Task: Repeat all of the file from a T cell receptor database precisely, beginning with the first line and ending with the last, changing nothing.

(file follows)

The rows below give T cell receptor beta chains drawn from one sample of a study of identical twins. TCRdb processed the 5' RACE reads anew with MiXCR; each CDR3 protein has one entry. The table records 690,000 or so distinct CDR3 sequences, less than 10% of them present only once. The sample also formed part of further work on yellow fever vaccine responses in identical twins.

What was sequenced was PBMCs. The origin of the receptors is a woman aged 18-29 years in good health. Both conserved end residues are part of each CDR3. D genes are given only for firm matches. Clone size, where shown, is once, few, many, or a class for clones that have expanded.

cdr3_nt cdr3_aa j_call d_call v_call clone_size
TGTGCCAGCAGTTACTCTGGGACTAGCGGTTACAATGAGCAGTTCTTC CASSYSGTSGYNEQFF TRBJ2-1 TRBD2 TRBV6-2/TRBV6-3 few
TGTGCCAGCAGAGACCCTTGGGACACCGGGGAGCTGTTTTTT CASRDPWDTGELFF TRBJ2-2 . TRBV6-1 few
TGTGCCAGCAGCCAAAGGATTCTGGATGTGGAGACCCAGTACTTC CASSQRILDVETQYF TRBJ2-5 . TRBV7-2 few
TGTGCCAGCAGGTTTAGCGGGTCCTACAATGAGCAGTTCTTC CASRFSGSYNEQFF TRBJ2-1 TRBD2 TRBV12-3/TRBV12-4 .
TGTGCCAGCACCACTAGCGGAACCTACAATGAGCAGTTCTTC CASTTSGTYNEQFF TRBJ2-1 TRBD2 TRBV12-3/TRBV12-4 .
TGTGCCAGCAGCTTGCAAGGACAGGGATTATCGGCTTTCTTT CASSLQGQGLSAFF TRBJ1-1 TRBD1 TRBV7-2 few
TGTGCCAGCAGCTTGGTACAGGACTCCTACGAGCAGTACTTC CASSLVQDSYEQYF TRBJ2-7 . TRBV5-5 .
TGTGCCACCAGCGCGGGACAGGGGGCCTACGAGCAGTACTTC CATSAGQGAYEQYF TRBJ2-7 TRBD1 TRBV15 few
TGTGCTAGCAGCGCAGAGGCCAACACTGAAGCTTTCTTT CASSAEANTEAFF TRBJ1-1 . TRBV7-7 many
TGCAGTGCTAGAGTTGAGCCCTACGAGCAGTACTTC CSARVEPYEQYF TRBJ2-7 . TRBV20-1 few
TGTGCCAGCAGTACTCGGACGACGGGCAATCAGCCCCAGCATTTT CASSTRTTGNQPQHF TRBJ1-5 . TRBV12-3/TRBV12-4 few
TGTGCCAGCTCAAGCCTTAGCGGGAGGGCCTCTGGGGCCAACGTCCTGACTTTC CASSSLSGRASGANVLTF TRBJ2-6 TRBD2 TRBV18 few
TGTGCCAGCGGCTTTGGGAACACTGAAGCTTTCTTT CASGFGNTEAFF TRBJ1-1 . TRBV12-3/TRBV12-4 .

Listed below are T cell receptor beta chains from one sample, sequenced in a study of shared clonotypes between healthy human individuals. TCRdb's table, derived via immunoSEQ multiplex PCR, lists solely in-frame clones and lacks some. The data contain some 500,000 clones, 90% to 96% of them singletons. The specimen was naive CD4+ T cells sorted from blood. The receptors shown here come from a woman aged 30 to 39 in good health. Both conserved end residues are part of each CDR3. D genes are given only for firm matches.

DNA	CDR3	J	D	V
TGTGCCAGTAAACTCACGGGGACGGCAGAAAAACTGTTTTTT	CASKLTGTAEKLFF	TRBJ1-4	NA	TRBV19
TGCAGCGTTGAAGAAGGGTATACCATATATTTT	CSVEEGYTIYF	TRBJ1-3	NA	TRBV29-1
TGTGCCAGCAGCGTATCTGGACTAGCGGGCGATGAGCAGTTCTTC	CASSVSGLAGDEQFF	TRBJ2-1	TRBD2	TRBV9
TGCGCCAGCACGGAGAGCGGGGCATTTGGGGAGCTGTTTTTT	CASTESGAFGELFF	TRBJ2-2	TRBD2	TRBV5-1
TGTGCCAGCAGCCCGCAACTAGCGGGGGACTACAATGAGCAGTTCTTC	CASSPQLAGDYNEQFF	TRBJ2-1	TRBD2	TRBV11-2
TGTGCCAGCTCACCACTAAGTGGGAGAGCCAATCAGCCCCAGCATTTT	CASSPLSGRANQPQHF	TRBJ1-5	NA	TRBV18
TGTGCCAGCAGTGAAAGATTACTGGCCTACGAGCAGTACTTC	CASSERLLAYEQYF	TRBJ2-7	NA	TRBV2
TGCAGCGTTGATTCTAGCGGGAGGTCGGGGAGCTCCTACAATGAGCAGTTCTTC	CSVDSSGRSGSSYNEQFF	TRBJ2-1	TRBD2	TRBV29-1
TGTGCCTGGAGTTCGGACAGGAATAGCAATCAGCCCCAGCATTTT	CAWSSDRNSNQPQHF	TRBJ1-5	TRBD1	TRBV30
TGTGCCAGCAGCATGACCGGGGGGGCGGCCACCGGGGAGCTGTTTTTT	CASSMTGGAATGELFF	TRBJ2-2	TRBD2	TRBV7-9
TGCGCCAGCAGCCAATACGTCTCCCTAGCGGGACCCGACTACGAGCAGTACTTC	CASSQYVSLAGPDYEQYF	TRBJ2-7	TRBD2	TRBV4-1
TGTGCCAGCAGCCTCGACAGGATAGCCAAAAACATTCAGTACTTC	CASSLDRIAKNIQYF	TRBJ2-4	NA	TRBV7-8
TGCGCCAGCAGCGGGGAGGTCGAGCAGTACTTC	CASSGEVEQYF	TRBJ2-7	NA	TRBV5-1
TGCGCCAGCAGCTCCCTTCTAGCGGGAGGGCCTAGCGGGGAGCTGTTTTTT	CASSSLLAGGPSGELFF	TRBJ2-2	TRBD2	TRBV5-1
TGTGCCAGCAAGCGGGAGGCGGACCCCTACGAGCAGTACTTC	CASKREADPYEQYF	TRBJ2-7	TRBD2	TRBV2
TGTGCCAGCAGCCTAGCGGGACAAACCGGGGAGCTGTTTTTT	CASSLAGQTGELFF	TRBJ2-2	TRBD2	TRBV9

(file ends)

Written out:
The rows below give T cell receptor beta chains drawn from one sample of a study of identical twins. TCRdb processed the 5' RACE reads anew with MiXCR; each CDR3 protein has one entry. The table records 690,000 or so distinct CDR3 sequences, less than 10% of them present only once. The sample also formed part of further work on yellow fever vaccine responses in identical twins.

What was sequenced was PBMCs. The origin of the receptors is a woman aged 18-29 years in good health. Both conserved end residues are part of each CDR3. D genes are given only for firm matches. Clone size, where shown, is once, few, many, or a class for clones that have expanded.

cdr3_nt cdr3_aa j_call d_call v_call clone_size
TGTGCCAGCAGTTACTCTGGGACTAGCGGTTACAATGAGCAGTTCTTC CASSYSGTSGYNEQFF TRBJ2-1 TRBD2 TRBV6-2/TRBV6-3 few
TGTGCCAGCAGAGACCCTTGGGACACCGGGGAGCTGTTTTTT CASRDPWDTGELFF TRBJ2-2 . TRBV6-1 few
TGTGCCAGCAGCCAAAGGATTCTGGATGTGGAGACCCAGTACTTC CASSQRILDVETQYF TRBJ2-5 . TRBV7-2 few
TGTGCCAGCAGGTTTAGCGGGTCCTACAATGAGCAGTTCTTC CASRFSGSYNEQFF TRBJ2-1 TRBD2 TRBV12-3/TRBV12-4 .
TGTGCCAGCACCACTAGCGGAACCTACAATGAGCAGTTCTTC CASTTSGTYNEQFF TRBJ2-1 TRBD2 TRBV12-3/TRBV12-4 .
TGTGCCAGCAGCTTGCAAGGACAGGGATTATCGGCTTTCTTT CASSLQGQGLSAFF TRBJ1-1 TRBD1 TRBV7-2 few
TGTGCCAGCAGCTTGGTACAGGACTCCTACGAGCAGTACTTC CASSLVQDSYEQYF TRBJ2-7 . TRBV5-5 .
TGTGCCACCAGCGCGGGACAGGGGGCCTACGAGCAGTACTTC CATSAGQGAYEQYF TRBJ2-7 TRBD1 TRBV15 few
TGTGCTAGCAGCGCAGAGGCCAACACTGAAGCTTTCTTT CASSAEANTEAFF TRBJ1-1 . TRBV7-7 many
TGCAGTGCTAGAGTTGAGCCCTACGAGCAGTACTTC CSARVEPYEQYF TRBJ2-7 . TRBV20-1 few
TGTGCCAGCAGTACTCGGACGACGGGCAATCAGCCCCAGCATTTT CASSTRTTGNQPQHF TRBJ1-5 . TRBV12-3/TRBV12-4 few
TGTGCCAGCTCAAGCCTTAGCGGGAGGGCCTCTGGGGCCAACGTCCTGACTTTC CASSSLSGRASGANVLTF TRBJ2-6 TRBD2 TRBV18 few
TGTGCCAGCGGCTTTGGGAACACTGAAGCTTTCTTT CASGFGNTEAFF TRBJ1-1 . TRBV12-3/TRBV12-4 .

Listed below are T cell receptor beta chains from one sample, sequenced in a study of shared clonotypes between healthy human individuals. TCRdb's table, derived via immunoSEQ multiplex PCR, lists solely in-frame clones and lacks some. The data contain some 500,000 clones, 90% to 96% of them singletons. The specimen was naive CD4+ T cells sorted from blood. The receptors shown here come from a woman aged 30 to 39 in good health. Both conserved end residues are part of each CDR3. D genes are given only for firm matches.

DNA	CDR3	J	D	V
TGTGCCAGTAAACTCACGGGGACGGCAGAAAAACTGTTTTTT	CASKLTGTAEKLFF	TRBJ1-4	NA	TRBV19
TGCAGCGTTGAAGAAGGGTATACCATATATTTT	CSVEEGYTIYF	TRBJ1-3	NA	TRBV29-1
TGTGCCAGCAGCGTATCTGGACTAGCGGGCGATGAGCAGTTCTTC	CASSVSGLAGDEQFF	TRBJ2-1	TRBD2	TRBV9
TGCGCCAGCACGGAGAGCGGGGCATTTGGGGAGCTGTTTTTT	CASTESGAFGELFF	TRBJ2-2	TRBD2	TRBV5-1
TGTGCCAGCAGCCCGCAACTAGCGGGGGACTACAATGAGCAGTTCTTC	CASSPQLAGDYNEQFF	TRBJ2-1	TRBD2	TRBV11-2
TGTGCCAGCTCACCACTAAGTGGGAGAGCCAATCAGCCCCAGCATTTT	CASSPLSGRANQPQHF	TRBJ1-5	NA	TRBV18
TGTGCCAGCAGTGAAAGATTACTGGCCTACGAGCAGTACTTC	CASSERLLAYEQYF	TRBJ2-7	NA	TRBV2
TGCAGCGTTGATTCTAGCGGGAGGTCGGGGAGCTCCTACAATGAGCAGTTCTTC	CSVDSSGRSGSSYNEQFF	TRBJ2-1	TRBD2	TRBV29-1
TGTGCCTGGAGTTCGGACAGGAATAGCAATCAGCCCCAGCATTTT	CAWSSDRNSNQPQHF	TRBJ1-5	TRBD1	TRBV30
TGTGCCAGCAGCATGACCGGGGGGGCGGCCACCGGGGAGCTGTTTTTT	CASSMTGGAATGELFF	TRBJ2-2	TRBD2	TRBV7-9
TGCGCCAGCAGCCAATACGTCTCCCTAGCGGGACCCGACTACGAGCAGTACTTC	CASSQYVSLAGPDYEQYF	TRBJ2-7	TRBD2	TRBV4-1
TGTGCCAGCAGCCTCGACAGGATAGCCAAAAACATTCAGTACTTC	CASSLDRIAKNIQYF	TRBJ2-4	NA	TRBV7-8
TGCGCCAGCAGCGGGGAGGTCGAGCAGTACTTC	CASSGEVEQYF	TRBJ2-7	NA	TRBV5-1
TGCGCCAGCAGCTCCCTTCTAGCGGGAGGGCCTAGCGGGGAGCTGTTTTTT	CASSSLLAGGPSGELFF	TRBJ2-2	TRBD2	TRBV5-1
TGTGCCAGCAAGCGGGAGGCGGACCCCTACGAGCAGTACTTC	CASKREADPYEQYF	TRBJ2-7	TRBD2	TRBV2
TGTGCCAGCAGCCTAGCGGGACAAACCGGGGAGCTGTTTTTT	CASSLAGQTGELFF	TRBJ2-2	TRBD2	TRBV9